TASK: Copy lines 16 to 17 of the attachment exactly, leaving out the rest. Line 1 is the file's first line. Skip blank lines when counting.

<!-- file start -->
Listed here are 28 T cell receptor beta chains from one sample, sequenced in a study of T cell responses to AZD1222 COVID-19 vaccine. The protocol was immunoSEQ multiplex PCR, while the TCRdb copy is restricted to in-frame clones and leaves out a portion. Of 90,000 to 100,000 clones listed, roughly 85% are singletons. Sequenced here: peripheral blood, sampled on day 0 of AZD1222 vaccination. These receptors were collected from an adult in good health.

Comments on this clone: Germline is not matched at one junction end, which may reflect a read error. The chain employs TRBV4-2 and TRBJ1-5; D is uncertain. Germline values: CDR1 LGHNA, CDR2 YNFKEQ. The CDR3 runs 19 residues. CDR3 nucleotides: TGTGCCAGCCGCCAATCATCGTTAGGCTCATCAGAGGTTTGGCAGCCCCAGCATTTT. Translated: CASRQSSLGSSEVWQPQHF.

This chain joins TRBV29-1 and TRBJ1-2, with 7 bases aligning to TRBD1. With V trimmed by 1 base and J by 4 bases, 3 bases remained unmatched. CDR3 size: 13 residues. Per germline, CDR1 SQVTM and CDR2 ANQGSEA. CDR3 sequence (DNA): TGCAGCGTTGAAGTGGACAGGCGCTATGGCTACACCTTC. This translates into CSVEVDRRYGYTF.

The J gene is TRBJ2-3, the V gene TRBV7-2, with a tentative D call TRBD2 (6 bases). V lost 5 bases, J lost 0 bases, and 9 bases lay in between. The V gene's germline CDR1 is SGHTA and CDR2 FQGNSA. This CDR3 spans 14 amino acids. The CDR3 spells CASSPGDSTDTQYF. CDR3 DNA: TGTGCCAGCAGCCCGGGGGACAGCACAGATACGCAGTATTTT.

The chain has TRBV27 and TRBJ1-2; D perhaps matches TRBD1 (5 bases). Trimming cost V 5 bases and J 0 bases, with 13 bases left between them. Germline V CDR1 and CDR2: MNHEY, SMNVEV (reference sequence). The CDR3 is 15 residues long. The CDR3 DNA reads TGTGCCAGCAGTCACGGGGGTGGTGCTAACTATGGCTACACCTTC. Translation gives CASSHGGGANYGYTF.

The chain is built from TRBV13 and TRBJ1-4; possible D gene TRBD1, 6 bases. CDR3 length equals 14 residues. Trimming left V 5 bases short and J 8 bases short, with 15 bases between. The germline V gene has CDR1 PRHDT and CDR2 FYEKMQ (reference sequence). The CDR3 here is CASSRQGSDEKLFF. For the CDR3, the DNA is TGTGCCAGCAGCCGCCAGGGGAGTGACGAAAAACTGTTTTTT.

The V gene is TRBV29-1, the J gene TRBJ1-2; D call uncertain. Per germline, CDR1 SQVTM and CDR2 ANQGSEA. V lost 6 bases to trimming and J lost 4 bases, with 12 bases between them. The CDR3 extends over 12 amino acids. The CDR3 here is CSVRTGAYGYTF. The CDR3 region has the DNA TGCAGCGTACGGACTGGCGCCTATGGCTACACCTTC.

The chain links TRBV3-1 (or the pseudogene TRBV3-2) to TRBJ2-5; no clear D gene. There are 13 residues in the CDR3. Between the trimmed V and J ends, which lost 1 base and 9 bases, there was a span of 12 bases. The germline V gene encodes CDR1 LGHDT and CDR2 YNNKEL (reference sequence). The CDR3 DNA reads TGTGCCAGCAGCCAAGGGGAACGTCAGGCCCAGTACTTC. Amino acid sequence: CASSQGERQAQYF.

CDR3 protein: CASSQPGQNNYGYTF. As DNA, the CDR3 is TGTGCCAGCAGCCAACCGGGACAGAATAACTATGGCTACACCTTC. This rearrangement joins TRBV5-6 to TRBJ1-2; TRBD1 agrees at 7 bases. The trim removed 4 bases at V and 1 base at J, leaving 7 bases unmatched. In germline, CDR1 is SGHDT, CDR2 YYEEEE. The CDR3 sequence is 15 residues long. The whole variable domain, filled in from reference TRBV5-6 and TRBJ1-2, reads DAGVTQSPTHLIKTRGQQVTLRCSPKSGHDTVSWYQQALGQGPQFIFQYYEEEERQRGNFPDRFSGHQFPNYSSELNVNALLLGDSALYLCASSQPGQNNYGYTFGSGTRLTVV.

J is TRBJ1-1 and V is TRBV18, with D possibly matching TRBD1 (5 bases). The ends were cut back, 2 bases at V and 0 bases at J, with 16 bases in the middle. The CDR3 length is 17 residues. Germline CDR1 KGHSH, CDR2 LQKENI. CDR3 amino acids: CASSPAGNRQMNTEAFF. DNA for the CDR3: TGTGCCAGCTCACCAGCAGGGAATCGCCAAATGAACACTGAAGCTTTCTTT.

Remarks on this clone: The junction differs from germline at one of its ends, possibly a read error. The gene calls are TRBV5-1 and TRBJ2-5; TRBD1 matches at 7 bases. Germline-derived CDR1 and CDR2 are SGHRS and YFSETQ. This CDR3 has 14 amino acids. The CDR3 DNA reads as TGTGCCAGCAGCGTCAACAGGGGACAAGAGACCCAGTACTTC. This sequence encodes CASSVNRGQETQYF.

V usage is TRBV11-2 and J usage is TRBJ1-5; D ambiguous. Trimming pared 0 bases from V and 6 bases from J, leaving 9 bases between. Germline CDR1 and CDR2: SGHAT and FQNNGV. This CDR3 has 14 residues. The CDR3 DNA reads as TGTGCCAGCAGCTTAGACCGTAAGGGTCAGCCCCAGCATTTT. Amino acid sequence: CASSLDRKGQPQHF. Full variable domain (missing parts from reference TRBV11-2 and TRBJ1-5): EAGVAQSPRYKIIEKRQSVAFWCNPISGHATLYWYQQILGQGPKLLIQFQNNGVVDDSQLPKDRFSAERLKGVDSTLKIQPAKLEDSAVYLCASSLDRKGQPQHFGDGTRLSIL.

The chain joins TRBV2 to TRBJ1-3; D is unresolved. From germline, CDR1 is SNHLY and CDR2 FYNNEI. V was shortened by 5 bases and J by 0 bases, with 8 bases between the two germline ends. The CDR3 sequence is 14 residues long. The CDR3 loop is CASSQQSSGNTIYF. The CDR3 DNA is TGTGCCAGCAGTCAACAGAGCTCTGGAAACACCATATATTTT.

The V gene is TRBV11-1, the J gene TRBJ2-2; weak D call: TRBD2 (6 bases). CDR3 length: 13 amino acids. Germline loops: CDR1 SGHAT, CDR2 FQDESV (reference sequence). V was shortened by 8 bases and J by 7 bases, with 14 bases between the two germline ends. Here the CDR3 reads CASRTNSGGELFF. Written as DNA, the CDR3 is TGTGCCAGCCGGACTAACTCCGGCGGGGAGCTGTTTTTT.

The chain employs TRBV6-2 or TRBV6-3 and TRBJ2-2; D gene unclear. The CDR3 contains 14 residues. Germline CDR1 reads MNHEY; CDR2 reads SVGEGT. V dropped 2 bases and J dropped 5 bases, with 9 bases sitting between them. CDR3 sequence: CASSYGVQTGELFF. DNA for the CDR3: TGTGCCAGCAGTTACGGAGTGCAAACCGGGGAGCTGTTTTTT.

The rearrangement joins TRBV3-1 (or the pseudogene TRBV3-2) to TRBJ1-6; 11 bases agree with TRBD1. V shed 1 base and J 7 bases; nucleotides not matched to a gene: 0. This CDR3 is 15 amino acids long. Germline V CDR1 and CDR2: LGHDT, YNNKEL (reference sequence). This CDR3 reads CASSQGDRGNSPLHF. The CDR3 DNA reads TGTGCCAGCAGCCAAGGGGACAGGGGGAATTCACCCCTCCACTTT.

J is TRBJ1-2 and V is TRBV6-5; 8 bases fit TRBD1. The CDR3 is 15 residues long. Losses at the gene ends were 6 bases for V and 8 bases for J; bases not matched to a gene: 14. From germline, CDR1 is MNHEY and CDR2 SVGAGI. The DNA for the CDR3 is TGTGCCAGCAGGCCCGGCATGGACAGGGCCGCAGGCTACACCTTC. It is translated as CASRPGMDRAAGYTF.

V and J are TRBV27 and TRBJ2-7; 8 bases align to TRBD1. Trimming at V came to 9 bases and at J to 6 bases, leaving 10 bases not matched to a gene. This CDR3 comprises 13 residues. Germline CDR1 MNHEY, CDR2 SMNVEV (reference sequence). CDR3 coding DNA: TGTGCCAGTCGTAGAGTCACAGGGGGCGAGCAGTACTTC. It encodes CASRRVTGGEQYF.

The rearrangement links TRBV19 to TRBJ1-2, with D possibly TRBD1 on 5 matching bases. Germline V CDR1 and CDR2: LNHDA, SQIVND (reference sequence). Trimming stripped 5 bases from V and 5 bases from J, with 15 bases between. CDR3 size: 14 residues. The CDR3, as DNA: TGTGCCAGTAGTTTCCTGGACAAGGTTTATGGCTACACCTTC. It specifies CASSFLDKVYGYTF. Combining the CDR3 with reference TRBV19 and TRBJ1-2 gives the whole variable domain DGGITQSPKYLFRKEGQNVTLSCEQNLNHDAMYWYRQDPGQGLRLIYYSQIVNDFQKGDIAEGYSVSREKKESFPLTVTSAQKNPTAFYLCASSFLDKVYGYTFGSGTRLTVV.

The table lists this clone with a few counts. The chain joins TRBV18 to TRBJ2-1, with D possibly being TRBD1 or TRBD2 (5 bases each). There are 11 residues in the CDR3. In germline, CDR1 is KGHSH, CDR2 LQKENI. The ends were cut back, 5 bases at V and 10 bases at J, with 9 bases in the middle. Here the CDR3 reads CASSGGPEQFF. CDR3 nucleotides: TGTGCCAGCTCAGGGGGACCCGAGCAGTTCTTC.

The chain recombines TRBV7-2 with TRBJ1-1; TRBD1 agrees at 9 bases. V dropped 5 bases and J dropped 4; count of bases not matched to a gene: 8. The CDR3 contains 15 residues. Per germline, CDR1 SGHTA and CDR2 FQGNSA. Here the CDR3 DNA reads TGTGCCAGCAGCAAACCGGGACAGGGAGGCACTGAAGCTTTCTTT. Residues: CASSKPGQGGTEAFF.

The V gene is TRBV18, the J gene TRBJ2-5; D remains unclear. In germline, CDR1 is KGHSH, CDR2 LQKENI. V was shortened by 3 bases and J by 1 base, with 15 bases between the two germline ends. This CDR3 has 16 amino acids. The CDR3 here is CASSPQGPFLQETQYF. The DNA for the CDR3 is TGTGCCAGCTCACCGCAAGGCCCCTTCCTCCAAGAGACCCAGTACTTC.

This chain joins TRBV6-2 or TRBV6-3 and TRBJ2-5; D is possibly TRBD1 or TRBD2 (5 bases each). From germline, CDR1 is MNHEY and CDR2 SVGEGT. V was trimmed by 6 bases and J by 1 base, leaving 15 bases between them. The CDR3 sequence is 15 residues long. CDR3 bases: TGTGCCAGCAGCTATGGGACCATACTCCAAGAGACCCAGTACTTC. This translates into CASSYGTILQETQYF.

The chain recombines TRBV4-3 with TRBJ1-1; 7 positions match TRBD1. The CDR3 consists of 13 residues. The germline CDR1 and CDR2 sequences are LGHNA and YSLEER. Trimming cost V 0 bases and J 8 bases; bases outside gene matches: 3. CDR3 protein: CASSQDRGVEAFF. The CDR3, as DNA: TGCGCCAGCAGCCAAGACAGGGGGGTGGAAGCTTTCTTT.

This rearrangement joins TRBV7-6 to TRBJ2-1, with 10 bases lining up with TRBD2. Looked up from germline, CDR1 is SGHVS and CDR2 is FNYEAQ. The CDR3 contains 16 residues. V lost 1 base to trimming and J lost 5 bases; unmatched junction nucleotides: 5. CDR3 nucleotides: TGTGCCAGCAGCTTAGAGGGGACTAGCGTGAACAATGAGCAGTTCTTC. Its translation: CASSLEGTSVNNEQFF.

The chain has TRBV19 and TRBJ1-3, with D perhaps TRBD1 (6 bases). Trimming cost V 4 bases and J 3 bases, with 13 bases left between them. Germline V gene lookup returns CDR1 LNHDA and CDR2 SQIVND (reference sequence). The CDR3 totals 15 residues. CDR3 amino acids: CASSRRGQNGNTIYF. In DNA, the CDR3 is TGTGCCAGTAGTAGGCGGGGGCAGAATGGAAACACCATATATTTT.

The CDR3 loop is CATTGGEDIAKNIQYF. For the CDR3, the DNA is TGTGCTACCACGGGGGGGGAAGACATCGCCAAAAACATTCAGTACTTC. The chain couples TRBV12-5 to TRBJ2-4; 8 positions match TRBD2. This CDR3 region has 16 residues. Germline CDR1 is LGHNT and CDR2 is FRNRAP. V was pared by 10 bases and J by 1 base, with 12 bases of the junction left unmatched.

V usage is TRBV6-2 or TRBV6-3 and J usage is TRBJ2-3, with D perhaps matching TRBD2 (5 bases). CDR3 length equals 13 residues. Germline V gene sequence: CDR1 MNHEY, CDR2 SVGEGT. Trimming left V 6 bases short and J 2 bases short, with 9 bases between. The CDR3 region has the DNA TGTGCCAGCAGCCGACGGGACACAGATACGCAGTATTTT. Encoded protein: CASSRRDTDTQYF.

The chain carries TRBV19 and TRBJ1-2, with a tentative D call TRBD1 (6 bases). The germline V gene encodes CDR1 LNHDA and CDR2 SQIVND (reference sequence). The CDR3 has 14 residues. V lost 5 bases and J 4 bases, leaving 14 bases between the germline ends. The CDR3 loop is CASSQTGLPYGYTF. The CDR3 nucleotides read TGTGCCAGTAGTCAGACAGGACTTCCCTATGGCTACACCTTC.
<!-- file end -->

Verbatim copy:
The rearrangement joins TRBV3-1 (or the pseudogene TRBV3-2) to TRBJ1-6; 11 bases agree with TRBD1. V shed 1 base and J 7 bases; nucleotides not matched to a gene: 0. This CDR3 is 15 amino acids long. Germline V CDR1 and CDR2: LGHDT, YNNKEL (reference sequence). This CDR3 reads CASSQGDRGNSPLHF. The CDR3 DNA reads TGTGCCAGCAGCCAAGGGGACAGGGGGAATTCACCCCTCCACTTT.

J is TRBJ1-2 and V is TRBV6-5; 8 bases fit TRBD1. The CDR3 is 15 residues long. Losses at the gene ends were 6 bases for V and 8 bases for J; bases not matched to a gene: 14. From germline, CDR1 is MNHEY and CDR2 SVGAGI. The DNA for the CDR3 is TGTGCCAGCAGGCCCGGCATGGACAGGGCCGCAGGCTACACCTTC. It is translated as CASRPGMDRAAGYTF.